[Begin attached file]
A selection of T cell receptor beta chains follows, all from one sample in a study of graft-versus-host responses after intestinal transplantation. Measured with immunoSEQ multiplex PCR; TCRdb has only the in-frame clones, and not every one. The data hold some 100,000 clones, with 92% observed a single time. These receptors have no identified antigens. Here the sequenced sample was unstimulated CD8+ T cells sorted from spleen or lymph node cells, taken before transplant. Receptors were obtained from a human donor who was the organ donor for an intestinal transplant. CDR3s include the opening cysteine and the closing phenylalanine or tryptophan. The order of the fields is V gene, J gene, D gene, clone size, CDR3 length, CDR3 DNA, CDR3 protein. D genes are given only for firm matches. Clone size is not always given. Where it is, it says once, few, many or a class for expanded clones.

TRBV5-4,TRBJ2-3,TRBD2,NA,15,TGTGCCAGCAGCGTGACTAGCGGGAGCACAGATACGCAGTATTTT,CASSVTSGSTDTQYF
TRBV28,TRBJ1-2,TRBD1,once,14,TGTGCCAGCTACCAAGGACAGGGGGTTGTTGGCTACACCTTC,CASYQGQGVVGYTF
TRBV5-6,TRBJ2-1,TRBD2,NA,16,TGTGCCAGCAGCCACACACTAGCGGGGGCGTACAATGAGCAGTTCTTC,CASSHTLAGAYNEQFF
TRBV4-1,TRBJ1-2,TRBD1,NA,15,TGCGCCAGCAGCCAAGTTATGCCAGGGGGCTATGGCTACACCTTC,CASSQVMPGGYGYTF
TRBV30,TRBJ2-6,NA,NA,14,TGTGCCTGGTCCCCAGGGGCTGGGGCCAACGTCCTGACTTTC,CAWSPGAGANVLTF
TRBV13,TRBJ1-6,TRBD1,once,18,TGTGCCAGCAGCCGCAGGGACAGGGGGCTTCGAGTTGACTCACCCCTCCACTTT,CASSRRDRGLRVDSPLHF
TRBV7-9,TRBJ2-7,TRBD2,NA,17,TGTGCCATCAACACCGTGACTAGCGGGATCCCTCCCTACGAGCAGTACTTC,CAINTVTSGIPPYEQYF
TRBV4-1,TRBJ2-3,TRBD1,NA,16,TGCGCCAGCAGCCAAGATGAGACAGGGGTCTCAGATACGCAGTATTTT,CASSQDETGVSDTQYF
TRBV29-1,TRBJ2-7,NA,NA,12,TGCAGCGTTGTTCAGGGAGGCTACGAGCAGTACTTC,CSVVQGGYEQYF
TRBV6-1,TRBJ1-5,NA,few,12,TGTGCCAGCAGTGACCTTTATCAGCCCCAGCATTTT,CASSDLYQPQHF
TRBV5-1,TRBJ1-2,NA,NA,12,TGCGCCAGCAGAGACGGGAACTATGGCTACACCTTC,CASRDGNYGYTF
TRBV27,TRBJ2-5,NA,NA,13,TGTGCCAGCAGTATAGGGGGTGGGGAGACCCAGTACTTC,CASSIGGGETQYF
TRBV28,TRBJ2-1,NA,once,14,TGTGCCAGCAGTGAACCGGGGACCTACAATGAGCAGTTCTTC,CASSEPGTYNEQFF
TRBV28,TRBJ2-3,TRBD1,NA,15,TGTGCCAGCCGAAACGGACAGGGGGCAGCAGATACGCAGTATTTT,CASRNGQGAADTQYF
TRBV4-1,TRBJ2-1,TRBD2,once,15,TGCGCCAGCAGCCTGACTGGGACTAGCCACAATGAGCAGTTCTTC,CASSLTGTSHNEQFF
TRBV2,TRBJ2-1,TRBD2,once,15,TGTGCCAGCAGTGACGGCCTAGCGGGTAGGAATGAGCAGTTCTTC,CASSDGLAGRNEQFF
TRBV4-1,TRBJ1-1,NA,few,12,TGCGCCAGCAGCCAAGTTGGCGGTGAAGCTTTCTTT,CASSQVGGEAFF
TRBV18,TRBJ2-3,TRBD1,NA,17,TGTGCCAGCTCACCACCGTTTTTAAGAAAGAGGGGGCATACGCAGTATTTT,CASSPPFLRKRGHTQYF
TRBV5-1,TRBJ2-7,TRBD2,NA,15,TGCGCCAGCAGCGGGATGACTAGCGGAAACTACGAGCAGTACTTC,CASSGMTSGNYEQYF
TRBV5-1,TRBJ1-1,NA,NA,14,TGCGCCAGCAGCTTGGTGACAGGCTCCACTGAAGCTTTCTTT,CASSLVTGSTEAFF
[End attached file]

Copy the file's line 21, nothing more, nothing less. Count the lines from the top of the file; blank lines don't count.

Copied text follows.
TRBV5-1,TRBJ1-1,NA,NA,14,TGCGCCAGCAGCTTGGTGACAGGCTCCACTGAAGCTTTCTTT,CASSLVTGSTEAFF